Kang’s stellar shot on the 364-yard, par-4 14th hole ended the match, 6 and 4.
Stephanie Kono, 21, of Honolulu ended the hopes of another youngster, 14-year-old Lydia Ko of New Zealand, 3 and 2. Kono went 1 up at the third hole and used three birdies to steadily advance against Ko, who was co-medalist in stroke-play qualifying.
Metuchen’s Kim credits family for his success
The Sentinel (N.J.)
It’s never a surprise to hear high school athletes credit family support as an important factor for their success. Peter Kim believes he couldn’t be among the top golfers in the state without his family.
It’s no wonder, then, that the Metuchen High School junior felt a “huge sense of satisfaction and gratitude” toward his parents when he won his first American Junior Golf Association tournament two years ago at age 13.
Foes No Longer Fear Korea Without Park Ji-sung
Manchester United star Park Ji-sung’s name seems to be popping up even more whenever the national team plays now that he has retired from international duty.
In Korea’s first match against archrival Japan since Park hung up his boots, the team suffered a crushing 0-3 defeat on Wednesday. In contrast, when the two sides met in May last year for a friendly match, Park managed to shake off four defenders to find the back of the net, causing the Saitama Stadium to fall into a hushed, almost reverential silence.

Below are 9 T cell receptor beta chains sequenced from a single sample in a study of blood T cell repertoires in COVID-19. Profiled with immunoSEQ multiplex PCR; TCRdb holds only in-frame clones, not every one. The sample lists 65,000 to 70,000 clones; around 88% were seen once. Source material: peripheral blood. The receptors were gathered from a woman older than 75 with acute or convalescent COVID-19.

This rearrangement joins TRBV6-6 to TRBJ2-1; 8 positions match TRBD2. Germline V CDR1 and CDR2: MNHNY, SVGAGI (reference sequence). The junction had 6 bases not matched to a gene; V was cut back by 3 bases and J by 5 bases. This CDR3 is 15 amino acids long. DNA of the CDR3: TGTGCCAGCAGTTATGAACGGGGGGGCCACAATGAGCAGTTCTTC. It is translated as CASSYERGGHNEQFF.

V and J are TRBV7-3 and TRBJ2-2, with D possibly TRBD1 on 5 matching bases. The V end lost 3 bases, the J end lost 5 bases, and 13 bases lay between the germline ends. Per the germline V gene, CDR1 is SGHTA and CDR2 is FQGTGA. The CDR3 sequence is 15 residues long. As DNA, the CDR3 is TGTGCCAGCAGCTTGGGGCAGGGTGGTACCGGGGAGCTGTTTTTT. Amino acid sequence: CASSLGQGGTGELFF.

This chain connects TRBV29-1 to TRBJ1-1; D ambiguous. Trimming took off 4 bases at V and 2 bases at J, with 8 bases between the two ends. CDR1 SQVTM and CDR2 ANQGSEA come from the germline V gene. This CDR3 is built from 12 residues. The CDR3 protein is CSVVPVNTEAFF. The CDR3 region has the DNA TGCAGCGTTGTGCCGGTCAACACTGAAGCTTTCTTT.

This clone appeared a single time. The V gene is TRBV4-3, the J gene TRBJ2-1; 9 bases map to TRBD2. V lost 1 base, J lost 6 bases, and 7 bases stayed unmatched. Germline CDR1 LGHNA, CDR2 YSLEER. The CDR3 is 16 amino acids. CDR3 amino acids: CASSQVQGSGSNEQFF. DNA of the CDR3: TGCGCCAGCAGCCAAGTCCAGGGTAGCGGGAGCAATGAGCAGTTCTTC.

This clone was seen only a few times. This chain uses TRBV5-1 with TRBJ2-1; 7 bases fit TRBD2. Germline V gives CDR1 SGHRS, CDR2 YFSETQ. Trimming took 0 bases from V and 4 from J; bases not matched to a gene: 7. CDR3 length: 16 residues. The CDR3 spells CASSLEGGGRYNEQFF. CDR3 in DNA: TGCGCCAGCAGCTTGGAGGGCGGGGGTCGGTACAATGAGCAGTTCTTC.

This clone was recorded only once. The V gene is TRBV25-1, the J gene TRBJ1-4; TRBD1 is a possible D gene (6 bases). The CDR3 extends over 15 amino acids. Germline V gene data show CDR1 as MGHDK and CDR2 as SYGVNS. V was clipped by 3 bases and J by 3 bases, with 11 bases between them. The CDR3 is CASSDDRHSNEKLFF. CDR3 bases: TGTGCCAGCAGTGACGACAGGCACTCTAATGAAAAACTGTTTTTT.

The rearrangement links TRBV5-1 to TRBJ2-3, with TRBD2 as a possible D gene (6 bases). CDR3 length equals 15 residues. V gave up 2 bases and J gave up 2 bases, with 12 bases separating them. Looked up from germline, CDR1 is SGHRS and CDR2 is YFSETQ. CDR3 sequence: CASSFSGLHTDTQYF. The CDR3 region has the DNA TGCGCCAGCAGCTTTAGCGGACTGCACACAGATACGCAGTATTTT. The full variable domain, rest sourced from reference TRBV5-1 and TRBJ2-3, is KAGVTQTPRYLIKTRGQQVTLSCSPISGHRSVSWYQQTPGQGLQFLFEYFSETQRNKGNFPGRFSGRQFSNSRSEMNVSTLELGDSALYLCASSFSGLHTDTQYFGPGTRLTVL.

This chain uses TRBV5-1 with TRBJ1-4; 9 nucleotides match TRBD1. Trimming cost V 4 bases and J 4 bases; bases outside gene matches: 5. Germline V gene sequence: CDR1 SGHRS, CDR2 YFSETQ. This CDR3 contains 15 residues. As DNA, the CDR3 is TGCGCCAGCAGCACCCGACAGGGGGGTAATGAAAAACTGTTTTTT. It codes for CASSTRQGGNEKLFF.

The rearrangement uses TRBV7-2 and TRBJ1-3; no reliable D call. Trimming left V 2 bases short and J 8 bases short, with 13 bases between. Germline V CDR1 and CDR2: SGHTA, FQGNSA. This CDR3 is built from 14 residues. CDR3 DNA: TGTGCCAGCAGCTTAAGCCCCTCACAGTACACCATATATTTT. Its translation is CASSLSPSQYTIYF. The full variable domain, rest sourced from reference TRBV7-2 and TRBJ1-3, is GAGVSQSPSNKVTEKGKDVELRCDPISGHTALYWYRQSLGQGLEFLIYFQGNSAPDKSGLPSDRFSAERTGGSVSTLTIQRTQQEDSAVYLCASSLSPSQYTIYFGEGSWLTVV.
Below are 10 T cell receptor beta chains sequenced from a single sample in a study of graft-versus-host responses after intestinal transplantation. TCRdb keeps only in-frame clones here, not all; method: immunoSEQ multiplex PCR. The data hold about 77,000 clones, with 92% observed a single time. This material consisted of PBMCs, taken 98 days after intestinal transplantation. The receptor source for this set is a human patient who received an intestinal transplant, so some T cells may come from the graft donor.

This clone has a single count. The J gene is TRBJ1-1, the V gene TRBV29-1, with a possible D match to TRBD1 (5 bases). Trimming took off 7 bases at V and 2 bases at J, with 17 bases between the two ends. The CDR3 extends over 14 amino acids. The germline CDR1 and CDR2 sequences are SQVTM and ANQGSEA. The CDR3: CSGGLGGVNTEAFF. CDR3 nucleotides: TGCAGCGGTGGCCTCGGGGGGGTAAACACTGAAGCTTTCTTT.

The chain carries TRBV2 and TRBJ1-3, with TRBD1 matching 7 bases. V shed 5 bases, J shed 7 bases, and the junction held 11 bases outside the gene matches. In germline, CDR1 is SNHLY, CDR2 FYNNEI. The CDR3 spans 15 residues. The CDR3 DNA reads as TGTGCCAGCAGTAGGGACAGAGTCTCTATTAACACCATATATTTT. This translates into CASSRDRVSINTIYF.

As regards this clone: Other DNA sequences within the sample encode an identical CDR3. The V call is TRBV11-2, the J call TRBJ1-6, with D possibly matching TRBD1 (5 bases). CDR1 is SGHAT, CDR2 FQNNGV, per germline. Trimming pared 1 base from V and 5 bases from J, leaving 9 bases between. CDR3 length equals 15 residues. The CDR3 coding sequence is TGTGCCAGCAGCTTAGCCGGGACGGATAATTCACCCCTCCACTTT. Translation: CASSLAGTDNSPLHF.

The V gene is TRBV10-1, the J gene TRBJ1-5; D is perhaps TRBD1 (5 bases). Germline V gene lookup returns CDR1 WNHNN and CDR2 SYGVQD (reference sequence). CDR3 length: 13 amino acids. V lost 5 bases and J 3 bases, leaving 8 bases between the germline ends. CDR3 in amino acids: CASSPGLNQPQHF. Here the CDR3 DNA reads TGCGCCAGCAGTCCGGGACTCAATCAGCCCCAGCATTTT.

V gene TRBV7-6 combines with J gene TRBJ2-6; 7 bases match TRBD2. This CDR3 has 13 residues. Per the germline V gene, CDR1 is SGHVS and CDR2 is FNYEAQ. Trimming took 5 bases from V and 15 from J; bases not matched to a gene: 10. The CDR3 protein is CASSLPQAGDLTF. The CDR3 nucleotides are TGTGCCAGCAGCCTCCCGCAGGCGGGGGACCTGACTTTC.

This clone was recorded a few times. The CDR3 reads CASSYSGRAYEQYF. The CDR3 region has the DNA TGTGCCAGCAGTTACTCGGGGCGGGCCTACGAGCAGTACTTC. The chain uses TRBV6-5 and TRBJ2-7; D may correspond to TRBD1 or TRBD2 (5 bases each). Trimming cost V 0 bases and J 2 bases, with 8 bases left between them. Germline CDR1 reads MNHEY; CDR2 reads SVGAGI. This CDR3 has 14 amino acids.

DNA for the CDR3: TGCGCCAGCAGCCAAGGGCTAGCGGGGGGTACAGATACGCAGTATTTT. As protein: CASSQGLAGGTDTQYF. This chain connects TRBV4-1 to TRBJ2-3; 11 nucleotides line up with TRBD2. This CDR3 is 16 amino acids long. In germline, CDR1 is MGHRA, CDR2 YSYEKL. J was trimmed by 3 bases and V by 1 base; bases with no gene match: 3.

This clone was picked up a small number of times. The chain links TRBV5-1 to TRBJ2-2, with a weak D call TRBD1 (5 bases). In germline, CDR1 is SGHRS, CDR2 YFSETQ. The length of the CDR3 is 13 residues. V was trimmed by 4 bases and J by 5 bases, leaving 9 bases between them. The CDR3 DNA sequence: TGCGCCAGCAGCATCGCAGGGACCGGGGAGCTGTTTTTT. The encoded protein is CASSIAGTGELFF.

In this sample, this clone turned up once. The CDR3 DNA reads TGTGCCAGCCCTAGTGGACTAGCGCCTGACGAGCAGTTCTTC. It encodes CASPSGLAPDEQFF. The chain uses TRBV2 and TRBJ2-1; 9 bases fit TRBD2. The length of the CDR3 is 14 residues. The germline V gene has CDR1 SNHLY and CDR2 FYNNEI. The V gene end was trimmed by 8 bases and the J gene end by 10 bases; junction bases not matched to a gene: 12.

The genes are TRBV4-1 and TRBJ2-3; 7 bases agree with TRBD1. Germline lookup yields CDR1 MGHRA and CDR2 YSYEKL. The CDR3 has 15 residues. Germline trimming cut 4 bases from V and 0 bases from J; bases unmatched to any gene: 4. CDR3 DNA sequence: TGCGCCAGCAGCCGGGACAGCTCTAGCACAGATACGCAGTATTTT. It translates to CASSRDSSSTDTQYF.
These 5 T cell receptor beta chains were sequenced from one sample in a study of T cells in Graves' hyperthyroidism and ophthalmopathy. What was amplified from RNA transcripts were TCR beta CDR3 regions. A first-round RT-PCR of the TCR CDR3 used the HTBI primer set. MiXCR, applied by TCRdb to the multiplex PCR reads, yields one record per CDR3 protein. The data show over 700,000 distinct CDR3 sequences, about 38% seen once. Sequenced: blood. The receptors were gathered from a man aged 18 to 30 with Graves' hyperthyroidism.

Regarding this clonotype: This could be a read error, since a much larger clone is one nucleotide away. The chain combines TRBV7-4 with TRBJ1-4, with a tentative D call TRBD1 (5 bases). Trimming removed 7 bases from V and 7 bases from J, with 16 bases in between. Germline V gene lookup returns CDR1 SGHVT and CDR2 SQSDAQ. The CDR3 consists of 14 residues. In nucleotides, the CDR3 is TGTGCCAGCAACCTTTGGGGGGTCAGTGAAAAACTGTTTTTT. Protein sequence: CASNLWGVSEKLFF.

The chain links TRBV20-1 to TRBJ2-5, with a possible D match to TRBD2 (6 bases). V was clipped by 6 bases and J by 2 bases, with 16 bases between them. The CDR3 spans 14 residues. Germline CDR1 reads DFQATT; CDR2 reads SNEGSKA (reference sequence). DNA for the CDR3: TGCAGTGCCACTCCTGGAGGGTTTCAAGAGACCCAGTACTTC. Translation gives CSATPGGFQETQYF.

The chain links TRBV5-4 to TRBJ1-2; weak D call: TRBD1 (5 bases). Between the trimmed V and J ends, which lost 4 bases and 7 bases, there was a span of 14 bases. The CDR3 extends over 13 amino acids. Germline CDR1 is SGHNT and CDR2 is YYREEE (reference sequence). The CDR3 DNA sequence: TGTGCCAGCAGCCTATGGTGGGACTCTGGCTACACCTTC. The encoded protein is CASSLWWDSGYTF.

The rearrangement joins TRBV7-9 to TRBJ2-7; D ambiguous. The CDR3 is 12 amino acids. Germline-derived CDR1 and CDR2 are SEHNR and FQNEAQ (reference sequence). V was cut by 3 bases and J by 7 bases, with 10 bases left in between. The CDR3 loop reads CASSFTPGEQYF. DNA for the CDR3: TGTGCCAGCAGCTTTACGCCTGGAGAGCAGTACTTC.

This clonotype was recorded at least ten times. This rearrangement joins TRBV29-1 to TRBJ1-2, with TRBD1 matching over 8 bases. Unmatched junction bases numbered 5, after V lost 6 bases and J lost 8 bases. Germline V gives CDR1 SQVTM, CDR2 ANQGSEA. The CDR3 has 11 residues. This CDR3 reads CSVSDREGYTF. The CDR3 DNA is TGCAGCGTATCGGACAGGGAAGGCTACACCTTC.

South Korea military faces ‘barracks culture’
Becoming a man means becoming a soldier – at least that is what the army in South Korea says. But a spate of deaths is leading some to call for wholesale change in the way the military operates.
Hak Ju Lee Promoted To Double-A
The Tampa Bay Rays’ highly-touted prospect Hak Ju Lee was promoted to Double-A on Wednesday as the shortstop had been tearing it up in high Single-A.
Lee, one of the key prospects acquired by the Rays in the Matt Garza trade during the winter, was hitting .317 with four home runs, 22 RBIs, 81 runs scored and an .831 OPS in 398 at-bats with Charlotte. Although he runs well, Lee was only successful on 28 of 42 steal attempts, a subpar 66.67 percent success rate. His hitting success though was impressive considering the Florida State League favors pitchers. He got on base at a .389 clip, which helped him use his legs to score a boatload of runs.
Squatting for your rights in Hong Kong
Two Korean artists want Hong Kong people to take up squatting as an artistic and political activity. That’s squatting as in occupying an abandoned space, not doing exercises to strengthen your butt.
Hong Kong community arts group Woofer Ten hosted Korean husband-and-wife artist-activists Kim Youn Hoan and Kim Kang in July. While in Hong Kong, the Kims explored the potential for squatting in our city’s vacant spaces.